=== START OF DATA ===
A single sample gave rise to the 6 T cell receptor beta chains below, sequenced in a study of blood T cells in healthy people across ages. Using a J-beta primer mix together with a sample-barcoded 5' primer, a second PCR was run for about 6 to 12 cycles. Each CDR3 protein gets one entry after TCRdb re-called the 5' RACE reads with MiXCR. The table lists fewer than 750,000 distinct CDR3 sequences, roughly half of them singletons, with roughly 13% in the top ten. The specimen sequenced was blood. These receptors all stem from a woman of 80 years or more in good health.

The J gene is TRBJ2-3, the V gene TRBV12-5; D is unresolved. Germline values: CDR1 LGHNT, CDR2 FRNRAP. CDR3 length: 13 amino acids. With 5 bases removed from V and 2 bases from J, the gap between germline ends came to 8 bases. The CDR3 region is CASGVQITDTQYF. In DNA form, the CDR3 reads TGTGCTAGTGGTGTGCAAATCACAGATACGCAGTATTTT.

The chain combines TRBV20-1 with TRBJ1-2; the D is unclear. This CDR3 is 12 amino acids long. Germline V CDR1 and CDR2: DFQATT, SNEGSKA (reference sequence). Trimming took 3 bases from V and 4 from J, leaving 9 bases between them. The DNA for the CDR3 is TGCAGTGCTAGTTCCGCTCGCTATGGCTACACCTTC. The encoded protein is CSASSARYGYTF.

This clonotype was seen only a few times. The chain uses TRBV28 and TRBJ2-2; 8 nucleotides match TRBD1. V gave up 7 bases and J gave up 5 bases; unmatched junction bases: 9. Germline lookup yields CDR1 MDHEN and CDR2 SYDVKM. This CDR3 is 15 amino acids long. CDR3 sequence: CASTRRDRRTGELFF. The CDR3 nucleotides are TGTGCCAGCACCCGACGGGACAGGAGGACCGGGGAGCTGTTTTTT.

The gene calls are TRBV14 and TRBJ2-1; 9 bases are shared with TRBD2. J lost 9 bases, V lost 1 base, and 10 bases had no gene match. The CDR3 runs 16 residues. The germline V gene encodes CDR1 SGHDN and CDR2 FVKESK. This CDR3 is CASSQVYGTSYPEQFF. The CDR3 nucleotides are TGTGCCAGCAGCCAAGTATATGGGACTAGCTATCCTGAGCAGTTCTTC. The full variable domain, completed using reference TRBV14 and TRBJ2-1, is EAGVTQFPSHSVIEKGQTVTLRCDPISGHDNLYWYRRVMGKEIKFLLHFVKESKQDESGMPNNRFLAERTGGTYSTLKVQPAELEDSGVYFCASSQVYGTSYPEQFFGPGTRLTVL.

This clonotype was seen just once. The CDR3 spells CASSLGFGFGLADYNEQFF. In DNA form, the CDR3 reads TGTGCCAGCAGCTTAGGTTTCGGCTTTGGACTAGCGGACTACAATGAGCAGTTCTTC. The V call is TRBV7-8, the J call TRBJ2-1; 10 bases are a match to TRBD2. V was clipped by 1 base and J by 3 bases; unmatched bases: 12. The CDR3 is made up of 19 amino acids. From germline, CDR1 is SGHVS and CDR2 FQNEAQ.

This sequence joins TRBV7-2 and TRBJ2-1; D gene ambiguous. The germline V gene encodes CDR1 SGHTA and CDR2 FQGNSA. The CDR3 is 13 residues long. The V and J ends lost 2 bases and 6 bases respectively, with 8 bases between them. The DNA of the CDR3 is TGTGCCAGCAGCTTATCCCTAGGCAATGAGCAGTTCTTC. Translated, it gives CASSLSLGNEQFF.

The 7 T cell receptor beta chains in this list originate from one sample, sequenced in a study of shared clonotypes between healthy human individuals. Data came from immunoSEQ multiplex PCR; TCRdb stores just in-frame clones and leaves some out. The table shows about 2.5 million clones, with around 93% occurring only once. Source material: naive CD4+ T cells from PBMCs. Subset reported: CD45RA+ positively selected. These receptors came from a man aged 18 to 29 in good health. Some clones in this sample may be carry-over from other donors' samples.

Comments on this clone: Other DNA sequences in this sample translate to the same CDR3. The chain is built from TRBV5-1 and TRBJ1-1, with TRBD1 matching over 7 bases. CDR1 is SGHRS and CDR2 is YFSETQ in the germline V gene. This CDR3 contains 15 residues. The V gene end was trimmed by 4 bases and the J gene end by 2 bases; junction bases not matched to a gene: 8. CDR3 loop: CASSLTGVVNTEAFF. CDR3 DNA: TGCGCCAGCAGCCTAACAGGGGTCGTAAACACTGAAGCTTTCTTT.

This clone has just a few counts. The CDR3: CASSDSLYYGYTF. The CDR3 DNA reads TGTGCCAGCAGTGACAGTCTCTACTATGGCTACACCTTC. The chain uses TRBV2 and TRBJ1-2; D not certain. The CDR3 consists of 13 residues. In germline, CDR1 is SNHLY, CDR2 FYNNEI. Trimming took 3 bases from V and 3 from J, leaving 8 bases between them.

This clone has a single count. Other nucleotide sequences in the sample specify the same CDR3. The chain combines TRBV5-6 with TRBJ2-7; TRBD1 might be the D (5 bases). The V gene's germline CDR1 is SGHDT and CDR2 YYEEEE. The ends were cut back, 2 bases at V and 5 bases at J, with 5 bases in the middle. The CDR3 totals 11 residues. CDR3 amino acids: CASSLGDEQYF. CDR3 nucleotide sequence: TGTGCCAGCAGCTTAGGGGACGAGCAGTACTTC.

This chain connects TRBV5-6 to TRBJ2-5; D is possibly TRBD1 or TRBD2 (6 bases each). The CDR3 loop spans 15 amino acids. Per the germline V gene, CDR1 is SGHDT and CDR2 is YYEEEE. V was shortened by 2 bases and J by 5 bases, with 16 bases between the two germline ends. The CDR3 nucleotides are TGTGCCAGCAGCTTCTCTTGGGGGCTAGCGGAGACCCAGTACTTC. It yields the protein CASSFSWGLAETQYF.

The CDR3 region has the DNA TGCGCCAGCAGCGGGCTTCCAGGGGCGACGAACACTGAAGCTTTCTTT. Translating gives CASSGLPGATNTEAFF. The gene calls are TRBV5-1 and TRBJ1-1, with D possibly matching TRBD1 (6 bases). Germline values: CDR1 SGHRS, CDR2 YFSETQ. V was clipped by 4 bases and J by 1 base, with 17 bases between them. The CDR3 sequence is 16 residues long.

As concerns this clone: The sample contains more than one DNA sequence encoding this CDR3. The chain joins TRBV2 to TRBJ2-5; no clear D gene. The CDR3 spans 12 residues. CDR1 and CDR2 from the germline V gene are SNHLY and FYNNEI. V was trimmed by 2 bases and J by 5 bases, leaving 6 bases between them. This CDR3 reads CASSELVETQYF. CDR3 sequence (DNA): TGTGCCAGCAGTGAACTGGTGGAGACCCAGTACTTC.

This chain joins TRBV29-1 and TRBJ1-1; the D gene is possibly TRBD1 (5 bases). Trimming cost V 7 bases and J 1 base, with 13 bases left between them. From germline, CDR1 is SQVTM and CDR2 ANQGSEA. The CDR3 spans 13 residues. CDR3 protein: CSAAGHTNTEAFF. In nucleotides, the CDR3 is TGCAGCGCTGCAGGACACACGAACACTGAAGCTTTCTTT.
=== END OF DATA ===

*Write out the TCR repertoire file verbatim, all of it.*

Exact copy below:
A single sample gave rise to the 6 T cell receptor beta chains below, sequenced in a study of blood T cells in healthy people across ages. Using a J-beta primer mix together with a sample-barcoded 5' primer, a second PCR was run for about 6 to 12 cycles. Each CDR3 protein gets one entry after TCRdb re-called the 5' RACE reads with MiXCR. The table lists fewer than 750,000 distinct CDR3 sequences, roughly half of them singletons, with roughly 13% in the top ten. The specimen sequenced was blood. These receptors all stem from a woman of 80 years or more in good health.

The J gene is TRBJ2-3, the V gene TRBV12-5; D is unresolved. Germline values: CDR1 LGHNT, CDR2 FRNRAP. CDR3 length: 13 amino acids. With 5 bases removed from V and 2 bases from J, the gap between germline ends came to 8 bases. The CDR3 region is CASGVQITDTQYF. In DNA form, the CDR3 reads TGTGCTAGTGGTGTGCAAATCACAGATACGCAGTATTTT.

The chain combines TRBV20-1 with TRBJ1-2; the D is unclear. This CDR3 is 12 amino acids long. Germline V CDR1 and CDR2: DFQATT, SNEGSKA (reference sequence). Trimming took 3 bases from V and 4 from J, leaving 9 bases between them. The DNA for the CDR3 is TGCAGTGCTAGTTCCGCTCGCTATGGCTACACCTTC. The encoded protein is CSASSARYGYTF.

This clonotype was seen only a few times. The chain uses TRBV28 and TRBJ2-2; 8 nucleotides match TRBD1. V gave up 7 bases and J gave up 5 bases; unmatched junction bases: 9. Germline lookup yields CDR1 MDHEN and CDR2 SYDVKM. This CDR3 is 15 amino acids long. CDR3 sequence: CASTRRDRRTGELFF. The CDR3 nucleotides are TGTGCCAGCACCCGACGGGACAGGAGGACCGGGGAGCTGTTTTTT.

The gene calls are TRBV14 and TRBJ2-1; 9 bases are shared with TRBD2. J lost 9 bases, V lost 1 base, and 10 bases had no gene match. The CDR3 runs 16 residues. The germline V gene encodes CDR1 SGHDN and CDR2 FVKESK. This CDR3 is CASSQVYGTSYPEQFF. The CDR3 nucleotides are TGTGCCAGCAGCCAAGTATATGGGACTAGCTATCCTGAGCAGTTCTTC. The full variable domain, completed using reference TRBV14 and TRBJ2-1, is EAGVTQFPSHSVIEKGQTVTLRCDPISGHDNLYWYRRVMGKEIKFLLHFVKESKQDESGMPNNRFLAERTGGTYSTLKVQPAELEDSGVYFCASSQVYGTSYPEQFFGPGTRLTVL.

This clonotype was seen just once. The CDR3 spells CASSLGFGFGLADYNEQFF. In DNA form, the CDR3 reads TGTGCCAGCAGCTTAGGTTTCGGCTTTGGACTAGCGGACTACAATGAGCAGTTCTTC. The V call is TRBV7-8, the J call TRBJ2-1; 10 bases are a match to TRBD2. V was clipped by 1 base and J by 3 bases; unmatched bases: 12. The CDR3 is made up of 19 amino acids. From germline, CDR1 is SGHVS and CDR2 FQNEAQ.

This sequence joins TRBV7-2 and TRBJ2-1; D gene ambiguous. The germline V gene encodes CDR1 SGHTA and CDR2 FQGNSA. The CDR3 is 13 residues long. The V and J ends lost 2 bases and 6 bases respectively, with 8 bases between them. The DNA of the CDR3 is TGTGCCAGCAGCTTATCCCTAGGCAATGAGCAGTTCTTC. Translated, it gives CASSLSLGNEQFF.

The 7 T cell receptor beta chains in this list originate from one sample, sequenced in a study of shared clonotypes between healthy human individuals. Data came from immunoSEQ multiplex PCR; TCRdb stores just in-frame clones and leaves some out. The table shows about 2.5 million clones, with around 93% occurring only once. Source material: naive CD4+ T cells from PBMCs. Subset reported: CD45RA+ positively selected. These receptors came from a man aged 18 to 29 in good health. Some clones in this sample may be carry-over from other donors' samples.

Comments on this clone: Other DNA sequences in this sample translate to the same CDR3. The chain is built from TRBV5-1 and TRBJ1-1, with TRBD1 matching over 7 bases. CDR1 is SGHRS and CDR2 is YFSETQ in the germline V gene. This CDR3 contains 15 residues. The V gene end was trimmed by 4 bases and the J gene end by 2 bases; junction bases not matched to a gene: 8. CDR3 loop: CASSLTGVVNTEAFF. CDR3 DNA: TGCGCCAGCAGCCTAACAGGGGTCGTAAACACTGAAGCTTTCTTT.

This clone has just a few counts. The CDR3: CASSDSLYYGYTF. The CDR3 DNA reads TGTGCCAGCAGTGACAGTCTCTACTATGGCTACACCTTC. The chain uses TRBV2 and TRBJ1-2; D not certain. The CDR3 consists of 13 residues. In germline, CDR1 is SNHLY, CDR2 FYNNEI. Trimming took 3 bases from V and 3 from J, leaving 8 bases between them.

This clone has a single count. Other nucleotide sequences in the sample specify the same CDR3. The chain combines TRBV5-6 with TRBJ2-7; TRBD1 might be the D (5 bases). The V gene's germline CDR1 is SGHDT and CDR2 YYEEEE. The ends were cut back, 2 bases at V and 5 bases at J, with 5 bases in the middle. The CDR3 totals 11 residues. CDR3 amino acids: CASSLGDEQYF. CDR3 nucleotide sequence: TGTGCCAGCAGCTTAGGGGACGAGCAGTACTTC.

This chain connects TRBV5-6 to TRBJ2-5; D is possibly TRBD1 or TRBD2 (6 bases each). The CDR3 loop spans 15 amino acids. Per the germline V gene, CDR1 is SGHDT and CDR2 is YYEEEE. V was shortened by 2 bases and J by 5 bases, with 16 bases between the two germline ends. The CDR3 nucleotides are TGTGCCAGCAGCTTCTCTTGGGGGCTAGCGGAGACCCAGTACTTC. It yields the protein CASSFSWGLAETQYF.

The CDR3 region has the DNA TGCGCCAGCAGCGGGCTTCCAGGGGCGACGAACACTGAAGCTTTCTTT. Translating gives CASSGLPGATNTEAFF. The gene calls are TRBV5-1 and TRBJ1-1, with D possibly matching TRBD1 (6 bases). Germline values: CDR1 SGHRS, CDR2 YFSETQ. V was clipped by 4 bases and J by 1 base, with 17 bases between them. The CDR3 sequence is 16 residues long.

As concerns this clone: The sample contains more than one DNA sequence encoding this CDR3. The chain joins TRBV2 to TRBJ2-5; no clear D gene. The CDR3 spans 12 residues. CDR1 and CDR2 from the germline V gene are SNHLY and FYNNEI. V was trimmed by 2 bases and J by 5 bases, leaving 6 bases between them. This CDR3 reads CASSELVETQYF. CDR3 sequence (DNA): TGTGCCAGCAGTGAACTGGTGGAGACCCAGTACTTC.

This chain joins TRBV29-1 and TRBJ1-1; the D gene is possibly TRBD1 (5 bases). Trimming cost V 7 bases and J 1 base, with 13 bases left between them. From germline, CDR1 is SQVTM and CDR2 ANQGSEA. The CDR3 spans 13 residues. CDR3 protein: CSAAGHTNTEAFF. In nucleotides, the CDR3 is TGCAGCGCTGCAGGACACACGAACACTGAAGCTTTCTTT.